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DOJ Is Killing An Anti-Terror Training Program Despite Surge In Terror Threats

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Anders Hagstrom Justice Reporter

Despite this decade’s surge in domestic terror threats, the Department of Justice (DOJ) is set to defund an anti-terrorism program that trains state and local law enforcement to deal with terror threats.

Since its inception in 1996 after the bombing of an Oklahoma City government building, the State and Local Anti-Terrorism Training (SLATT) program has trained more than 142,000 officers across the country. The program’s funding runs out on Sept. 30, and the DOJ has not announced any plans to renew it, the Kansas City Star reported Sunday. The program educates officers about Islam and helps them identify warning signs of domestic terrorism, according to its website.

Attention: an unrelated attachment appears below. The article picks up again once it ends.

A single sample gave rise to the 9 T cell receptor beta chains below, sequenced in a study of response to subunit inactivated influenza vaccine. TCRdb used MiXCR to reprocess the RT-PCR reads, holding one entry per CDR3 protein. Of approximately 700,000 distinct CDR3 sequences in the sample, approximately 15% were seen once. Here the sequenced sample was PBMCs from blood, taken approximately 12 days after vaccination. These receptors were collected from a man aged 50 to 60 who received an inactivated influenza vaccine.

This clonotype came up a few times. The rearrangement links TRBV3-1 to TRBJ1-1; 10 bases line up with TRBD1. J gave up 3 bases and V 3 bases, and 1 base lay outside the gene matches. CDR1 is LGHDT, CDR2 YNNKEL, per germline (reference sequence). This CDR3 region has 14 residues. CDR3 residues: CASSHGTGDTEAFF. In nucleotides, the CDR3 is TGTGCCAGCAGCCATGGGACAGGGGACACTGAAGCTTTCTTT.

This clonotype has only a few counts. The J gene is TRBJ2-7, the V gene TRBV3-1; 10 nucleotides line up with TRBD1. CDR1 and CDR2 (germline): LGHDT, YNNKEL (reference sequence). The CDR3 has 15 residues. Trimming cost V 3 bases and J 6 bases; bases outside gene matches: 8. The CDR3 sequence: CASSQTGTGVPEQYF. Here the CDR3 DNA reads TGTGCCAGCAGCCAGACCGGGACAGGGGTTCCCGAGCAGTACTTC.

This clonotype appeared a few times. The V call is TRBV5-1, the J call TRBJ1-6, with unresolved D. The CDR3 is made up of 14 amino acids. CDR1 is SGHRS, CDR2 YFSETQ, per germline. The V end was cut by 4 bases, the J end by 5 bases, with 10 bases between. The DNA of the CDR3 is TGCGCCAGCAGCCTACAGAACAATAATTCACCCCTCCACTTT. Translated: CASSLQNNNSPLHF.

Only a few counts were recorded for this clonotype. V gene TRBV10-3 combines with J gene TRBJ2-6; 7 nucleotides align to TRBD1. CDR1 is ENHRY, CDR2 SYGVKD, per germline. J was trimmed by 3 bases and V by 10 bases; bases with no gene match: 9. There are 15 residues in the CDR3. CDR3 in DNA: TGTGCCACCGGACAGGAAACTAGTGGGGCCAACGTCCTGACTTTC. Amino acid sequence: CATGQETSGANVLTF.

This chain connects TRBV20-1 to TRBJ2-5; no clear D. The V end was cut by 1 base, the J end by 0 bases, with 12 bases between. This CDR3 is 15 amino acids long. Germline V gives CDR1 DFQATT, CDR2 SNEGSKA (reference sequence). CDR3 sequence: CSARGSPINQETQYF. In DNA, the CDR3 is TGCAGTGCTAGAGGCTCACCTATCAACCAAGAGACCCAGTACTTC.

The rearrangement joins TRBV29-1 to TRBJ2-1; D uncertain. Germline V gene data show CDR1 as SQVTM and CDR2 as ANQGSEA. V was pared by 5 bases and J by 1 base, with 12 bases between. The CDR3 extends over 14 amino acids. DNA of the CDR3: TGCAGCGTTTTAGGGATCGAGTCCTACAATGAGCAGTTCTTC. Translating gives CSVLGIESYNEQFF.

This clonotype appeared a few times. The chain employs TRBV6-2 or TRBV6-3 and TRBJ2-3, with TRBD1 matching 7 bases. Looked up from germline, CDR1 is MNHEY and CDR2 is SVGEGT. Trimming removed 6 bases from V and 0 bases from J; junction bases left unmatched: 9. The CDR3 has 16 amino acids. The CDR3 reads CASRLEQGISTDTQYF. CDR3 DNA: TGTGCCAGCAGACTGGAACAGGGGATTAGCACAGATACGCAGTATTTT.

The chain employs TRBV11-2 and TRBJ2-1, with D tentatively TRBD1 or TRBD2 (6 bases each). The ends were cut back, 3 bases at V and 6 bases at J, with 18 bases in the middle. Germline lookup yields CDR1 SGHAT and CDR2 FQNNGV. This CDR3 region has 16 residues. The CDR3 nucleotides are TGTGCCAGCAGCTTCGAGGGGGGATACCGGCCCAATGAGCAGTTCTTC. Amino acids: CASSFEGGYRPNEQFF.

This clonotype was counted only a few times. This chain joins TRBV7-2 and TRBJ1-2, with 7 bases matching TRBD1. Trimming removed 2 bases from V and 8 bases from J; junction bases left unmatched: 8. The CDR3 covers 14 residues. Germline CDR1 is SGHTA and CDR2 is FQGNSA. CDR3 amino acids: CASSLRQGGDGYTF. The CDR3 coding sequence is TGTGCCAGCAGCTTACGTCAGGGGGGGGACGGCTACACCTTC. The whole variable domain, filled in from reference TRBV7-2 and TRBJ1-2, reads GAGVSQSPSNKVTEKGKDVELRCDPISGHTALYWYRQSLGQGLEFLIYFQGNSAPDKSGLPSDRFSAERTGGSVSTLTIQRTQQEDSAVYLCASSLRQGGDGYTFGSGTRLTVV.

The program has faced increasing funding cuts since 2014 when its funding was halved to $1 million. In 2015, the Republican Congress ignored former President Barack Obama’s requests to increase the program’s funding back to $2 million. Congress has granted the training $1 million annually since 2015, but the Trump administration hasn’t requested any funding for 2018. This will effectively kill the program when funding runs out Sept. 30.

While the DOJ did not respond to a request for comment from The Daily Caller News Foundation regarding why it is allowing the program to expire, it may be that the program has become redundant.

Trump announced this spring he was reforming and re-naming the Countering Violent Extremism (CVE) program, to narrow its focus more exclusively on Islamic extremism. The administration has not announced the program’s new name, however.

CVE and SLATT have large areas of overlap: both focus on partnering with local communities to prevent domestic terrorism, especially by lone-wolf attackers, and both offer education programs to help people identify terror threats.

Congress allotted $10 million in grants to go to the CVE program, and CVE received its first round of those grant funds in January, Reuters reported.

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